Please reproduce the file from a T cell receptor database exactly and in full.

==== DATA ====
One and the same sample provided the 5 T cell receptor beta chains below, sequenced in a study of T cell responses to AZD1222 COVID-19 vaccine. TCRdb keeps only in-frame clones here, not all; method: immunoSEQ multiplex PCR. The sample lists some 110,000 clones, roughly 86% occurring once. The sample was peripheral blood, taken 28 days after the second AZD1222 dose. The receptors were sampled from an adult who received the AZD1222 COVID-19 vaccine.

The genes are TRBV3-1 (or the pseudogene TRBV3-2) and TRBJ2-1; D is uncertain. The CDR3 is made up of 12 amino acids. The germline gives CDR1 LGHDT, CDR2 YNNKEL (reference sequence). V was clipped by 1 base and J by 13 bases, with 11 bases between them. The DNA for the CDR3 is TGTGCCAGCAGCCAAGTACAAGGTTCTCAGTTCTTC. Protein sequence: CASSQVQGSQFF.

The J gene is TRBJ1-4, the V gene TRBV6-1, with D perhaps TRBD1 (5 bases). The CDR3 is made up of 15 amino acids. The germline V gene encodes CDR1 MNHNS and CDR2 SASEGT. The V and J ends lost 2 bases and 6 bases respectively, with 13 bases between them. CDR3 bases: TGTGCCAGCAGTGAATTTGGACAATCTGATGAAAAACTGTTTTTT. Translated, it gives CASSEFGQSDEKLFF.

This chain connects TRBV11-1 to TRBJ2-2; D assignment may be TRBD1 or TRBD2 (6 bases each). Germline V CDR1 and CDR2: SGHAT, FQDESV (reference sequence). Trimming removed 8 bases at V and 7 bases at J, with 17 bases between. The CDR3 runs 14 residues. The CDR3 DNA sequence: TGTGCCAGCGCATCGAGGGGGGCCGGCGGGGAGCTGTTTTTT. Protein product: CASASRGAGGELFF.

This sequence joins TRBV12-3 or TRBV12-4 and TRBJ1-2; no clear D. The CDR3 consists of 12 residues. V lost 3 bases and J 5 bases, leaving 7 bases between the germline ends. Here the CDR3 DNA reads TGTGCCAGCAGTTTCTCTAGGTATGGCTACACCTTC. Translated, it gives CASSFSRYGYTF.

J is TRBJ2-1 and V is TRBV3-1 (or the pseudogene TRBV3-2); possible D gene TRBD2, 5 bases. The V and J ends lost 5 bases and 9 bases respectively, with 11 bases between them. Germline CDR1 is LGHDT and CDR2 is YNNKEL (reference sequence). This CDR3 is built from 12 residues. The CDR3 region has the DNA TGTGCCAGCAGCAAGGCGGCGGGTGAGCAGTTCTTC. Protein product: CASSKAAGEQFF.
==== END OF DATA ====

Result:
One and the same sample provided the 5 T cell receptor beta chains below, sequenced in a study of T cell responses to AZD1222 COVID-19 vaccine. TCRdb keeps only in-frame clones here, not all; method: immunoSEQ multiplex PCR. The sample lists some 110,000 clones, roughly 86% occurring once. The sample was peripheral blood, taken 28 days after the second AZD1222 dose. The receptors were sampled from an adult who received the AZD1222 COVID-19 vaccine.

The genes are TRBV3-1 (or the pseudogene TRBV3-2) and TRBJ2-1; D is uncertain. The CDR3 is made up of 12 amino acids. The germline gives CDR1 LGHDT, CDR2 YNNKEL (reference sequence). V was clipped by 1 base and J by 13 bases, with 11 bases between them. The DNA for the CDR3 is TGTGCCAGCAGCCAAGTACAAGGTTCTCAGTTCTTC. Protein sequence: CASSQVQGSQFF.

The J gene is TRBJ1-4, the V gene TRBV6-1, with D perhaps TRBD1 (5 bases). The CDR3 is made up of 15 amino acids. The germline V gene encodes CDR1 MNHNS and CDR2 SASEGT. The V and J ends lost 2 bases and 6 bases respectively, with 13 bases between them. CDR3 bases: TGTGCCAGCAGTGAATTTGGACAATCTGATGAAAAACTGTTTTTT. Translated, it gives CASSEFGQSDEKLFF.

This chain connects TRBV11-1 to TRBJ2-2; D assignment may be TRBD1 or TRBD2 (6 bases each). Germline V CDR1 and CDR2: SGHAT, FQDESV (reference sequence). Trimming removed 8 bases at V and 7 bases at J, with 17 bases between. The CDR3 runs 14 residues. The CDR3 DNA sequence: TGTGCCAGCGCATCGAGGGGGGCCGGCGGGGAGCTGTTTTTT. Protein product: CASASRGAGGELFF.

This sequence joins TRBV12-3 or TRBV12-4 and TRBJ1-2; no clear D. The CDR3 consists of 12 residues. V lost 3 bases and J 5 bases, leaving 7 bases between the germline ends. Here the CDR3 DNA reads TGTGCCAGCAGTTTCTCTAGGTATGGCTACACCTTC. Translated, it gives CASSFSRYGYTF.

J is TRBJ2-1 and V is TRBV3-1 (or the pseudogene TRBV3-2); possible D gene TRBD2, 5 bases. The V and J ends lost 5 bases and 9 bases respectively, with 11 bases between them. Germline CDR1 is LGHDT and CDR2 is YNNKEL (reference sequence). This CDR3 is built from 12 residues. The CDR3 region has the DNA TGTGCCAGCAGCAAGGCGGCGGGTGAGCAGTTCTTC. Protein product: CASSKAAGEQFF.